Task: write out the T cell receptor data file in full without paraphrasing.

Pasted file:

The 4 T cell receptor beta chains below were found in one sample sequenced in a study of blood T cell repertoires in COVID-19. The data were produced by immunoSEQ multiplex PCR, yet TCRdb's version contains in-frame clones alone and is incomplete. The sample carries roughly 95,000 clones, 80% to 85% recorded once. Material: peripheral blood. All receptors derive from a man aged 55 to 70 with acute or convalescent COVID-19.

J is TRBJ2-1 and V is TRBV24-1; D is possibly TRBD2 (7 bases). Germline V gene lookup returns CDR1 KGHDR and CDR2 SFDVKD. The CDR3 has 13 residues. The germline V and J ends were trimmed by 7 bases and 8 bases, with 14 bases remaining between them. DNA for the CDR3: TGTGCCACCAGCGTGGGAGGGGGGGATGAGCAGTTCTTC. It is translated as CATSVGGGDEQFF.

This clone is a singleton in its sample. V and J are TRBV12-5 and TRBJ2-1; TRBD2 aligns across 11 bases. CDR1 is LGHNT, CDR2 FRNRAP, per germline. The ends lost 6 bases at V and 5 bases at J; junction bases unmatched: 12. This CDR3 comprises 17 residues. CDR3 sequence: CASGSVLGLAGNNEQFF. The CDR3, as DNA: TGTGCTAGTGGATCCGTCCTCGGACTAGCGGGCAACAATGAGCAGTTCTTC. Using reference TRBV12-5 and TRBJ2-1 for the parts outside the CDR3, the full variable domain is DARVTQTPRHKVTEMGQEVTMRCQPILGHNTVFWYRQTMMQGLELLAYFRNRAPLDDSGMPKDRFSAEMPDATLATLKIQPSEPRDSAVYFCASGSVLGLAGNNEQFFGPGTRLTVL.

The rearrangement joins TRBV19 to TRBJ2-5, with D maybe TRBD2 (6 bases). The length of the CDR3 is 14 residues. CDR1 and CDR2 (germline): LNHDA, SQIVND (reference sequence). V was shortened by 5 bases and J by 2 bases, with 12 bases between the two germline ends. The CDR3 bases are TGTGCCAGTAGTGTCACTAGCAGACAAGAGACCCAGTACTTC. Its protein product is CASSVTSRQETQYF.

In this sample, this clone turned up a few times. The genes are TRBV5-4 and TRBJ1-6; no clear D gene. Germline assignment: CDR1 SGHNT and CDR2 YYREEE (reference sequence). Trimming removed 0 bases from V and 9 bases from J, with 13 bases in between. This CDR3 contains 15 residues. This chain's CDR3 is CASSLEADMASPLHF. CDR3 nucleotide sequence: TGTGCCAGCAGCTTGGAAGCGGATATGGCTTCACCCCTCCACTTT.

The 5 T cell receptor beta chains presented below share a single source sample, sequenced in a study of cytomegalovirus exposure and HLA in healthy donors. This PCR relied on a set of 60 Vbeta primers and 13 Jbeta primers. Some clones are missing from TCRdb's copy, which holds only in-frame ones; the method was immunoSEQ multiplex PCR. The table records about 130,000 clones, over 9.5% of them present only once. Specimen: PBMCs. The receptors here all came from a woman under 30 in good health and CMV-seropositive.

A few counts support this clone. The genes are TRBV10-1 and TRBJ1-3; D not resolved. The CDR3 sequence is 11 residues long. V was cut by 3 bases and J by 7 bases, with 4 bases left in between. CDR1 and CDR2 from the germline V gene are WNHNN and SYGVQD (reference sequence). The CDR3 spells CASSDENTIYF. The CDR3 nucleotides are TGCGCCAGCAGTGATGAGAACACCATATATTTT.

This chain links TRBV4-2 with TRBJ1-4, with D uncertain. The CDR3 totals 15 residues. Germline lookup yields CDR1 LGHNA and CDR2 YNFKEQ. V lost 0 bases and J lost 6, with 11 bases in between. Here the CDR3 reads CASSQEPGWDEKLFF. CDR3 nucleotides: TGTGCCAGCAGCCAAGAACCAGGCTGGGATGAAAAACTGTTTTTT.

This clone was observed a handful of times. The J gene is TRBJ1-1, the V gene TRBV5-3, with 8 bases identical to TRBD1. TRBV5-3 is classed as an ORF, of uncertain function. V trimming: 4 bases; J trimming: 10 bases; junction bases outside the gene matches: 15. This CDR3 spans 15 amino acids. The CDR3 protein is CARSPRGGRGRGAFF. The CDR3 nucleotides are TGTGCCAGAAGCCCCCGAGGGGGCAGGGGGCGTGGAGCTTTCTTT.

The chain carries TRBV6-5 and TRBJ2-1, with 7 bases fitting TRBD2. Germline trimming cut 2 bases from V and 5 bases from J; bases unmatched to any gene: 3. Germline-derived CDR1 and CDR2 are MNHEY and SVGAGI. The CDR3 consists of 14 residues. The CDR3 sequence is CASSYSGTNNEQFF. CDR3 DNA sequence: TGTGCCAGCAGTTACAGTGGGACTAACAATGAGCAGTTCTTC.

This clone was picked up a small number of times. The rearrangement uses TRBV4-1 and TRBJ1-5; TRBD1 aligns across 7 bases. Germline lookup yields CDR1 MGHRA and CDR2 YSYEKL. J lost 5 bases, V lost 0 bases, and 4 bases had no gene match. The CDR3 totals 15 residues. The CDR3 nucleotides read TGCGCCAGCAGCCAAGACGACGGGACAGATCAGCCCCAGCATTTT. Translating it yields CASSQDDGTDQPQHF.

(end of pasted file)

The 4 T cell receptor beta chains below were found in one sample sequenced in a study of blood T cell repertoires in COVID-19. The data were produced by immunoSEQ multiplex PCR, yet TCRdb's version contains in-frame clones alone and is incomplete. The sample carries roughly 95,000 clones, 80% to 85% recorded once. Material: peripheral blood. All receptors derive from a man aged 55 to 70 with acute or convalescent COVID-19.

J is TRBJ2-1 and V is TRBV24-1; D is possibly TRBD2 (7 bases). Germline V gene lookup returns CDR1 KGHDR and CDR2 SFDVKD. The CDR3 has 13 residues. The germline V and J ends were trimmed by 7 bases and 8 bases, with 14 bases remaining between them. DNA for the CDR3: TGTGCCACCAGCGTGGGAGGGGGGGATGAGCAGTTCTTC. It is translated as CATSVGGGDEQFF.

This clone is a singleton in its sample. V and J are TRBV12-5 and TRBJ2-1; TRBD2 aligns across 11 bases. CDR1 is LGHNT, CDR2 FRNRAP, per germline. The ends lost 6 bases at V and 5 bases at J; junction bases unmatched: 12. This CDR3 comprises 17 residues. CDR3 sequence: CASGSVLGLAGNNEQFF. The CDR3, as DNA: TGTGCTAGTGGATCCGTCCTCGGACTAGCGGGCAACAATGAGCAGTTCTTC. Using reference TRBV12-5 and TRBJ2-1 for the parts outside the CDR3, the full variable domain is DARVTQTPRHKVTEMGQEVTMRCQPILGHNTVFWYRQTMMQGLELLAYFRNRAPLDDSGMPKDRFSAEMPDATLATLKIQPSEPRDSAVYFCASGSVLGLAGNNEQFFGPGTRLTVL.

The rearrangement joins TRBV19 to TRBJ2-5, with D maybe TRBD2 (6 bases). The length of the CDR3 is 14 residues. CDR1 and CDR2 (germline): LNHDA, SQIVND (reference sequence). V was shortened by 5 bases and J by 2 bases, with 12 bases between the two germline ends. The CDR3 bases are TGTGCCAGTAGTGTCACTAGCAGACAAGAGACCCAGTACTTC. Its protein product is CASSVTSRQETQYF.

In this sample, this clone turned up a few times. The genes are TRBV5-4 and TRBJ1-6; no clear D gene. Germline assignment: CDR1 SGHNT and CDR2 YYREEE (reference sequence). Trimming removed 0 bases from V and 9 bases from J, with 13 bases in between. This CDR3 contains 15 residues. This chain's CDR3 is CASSLEADMASPLHF. CDR3 nucleotide sequence: TGTGCCAGCAGCTTGGAAGCGGATATGGCTTCACCCCTCCACTTT.

The 5 T cell receptor beta chains presented below share a single source sample, sequenced in a study of cytomegalovirus exposure and HLA in healthy donors. This PCR relied on a set of 60 Vbeta primers and 13 Jbeta primers. Some clones are missing from TCRdb's copy, which holds only in-frame ones; the method was immunoSEQ multiplex PCR. The table records about 130,000 clones, over 9.5% of them present only once. Specimen: PBMCs. The receptors here all came from a woman under 30 in good health and CMV-seropositive.

A few counts support this clone. The genes are TRBV10-1 and TRBJ1-3; D not resolved. The CDR3 sequence is 11 residues long. V was cut by 3 bases and J by 7 bases, with 4 bases left in between. CDR1 and CDR2 from the germline V gene are WNHNN and SYGVQD (reference sequence). The CDR3 spells CASSDENTIYF. The CDR3 nucleotides are TGCGCCAGCAGTGATGAGAACACCATATATTTT.

This chain links TRBV4-2 with TRBJ1-4, with D uncertain. The CDR3 totals 15 residues. Germline lookup yields CDR1 LGHNA and CDR2 YNFKEQ. V lost 0 bases and J lost 6, with 11 bases in between. Here the CDR3 reads CASSQEPGWDEKLFF. CDR3 nucleotides: TGTGCCAGCAGCCAAGAACCAGGCTGGGATGAAAAACTGTTTTTT.

This clone was observed a handful of times. The J gene is TRBJ1-1, the V gene TRBV5-3, with 8 bases identical to TRBD1. TRBV5-3 is classed as an ORF, of uncertain function. V trimming: 4 bases; J trimming: 10 bases; junction bases outside the gene matches: 15. This CDR3 spans 15 amino acids. The CDR3 protein is CARSPRGGRGRGAFF. The CDR3 nucleotides are TGTGCCAGAAGCCCCCGAGGGGGCAGGGGGCGTGGAGCTTTCTTT.

The chain carries TRBV6-5 and TRBJ2-1, with 7 bases fitting TRBD2. Germline trimming cut 2 bases from V and 5 bases from J; bases unmatched to any gene: 3. Germline-derived CDR1 and CDR2 are MNHEY and SVGAGI. The CDR3 consists of 14 residues. The CDR3 sequence is CASSYSGTNNEQFF. CDR3 DNA sequence: TGTGCCAGCAGTTACAGTGGGACTAACAATGAGCAGTTCTTC.

This clone was picked up a small number of times. The rearrangement uses TRBV4-1 and TRBJ1-5; TRBD1 aligns across 7 bases. Germline lookup yields CDR1 MGHRA and CDR2 YSYEKL. J lost 5 bases, V lost 0 bases, and 4 bases had no gene match. The CDR3 totals 15 residues. The CDR3 nucleotides read TGCGCCAGCAGCCAAGACGACGGGACAGATCAGCCCCAGCATTTT. Translating it yields CASSQDDGTDQPQHF.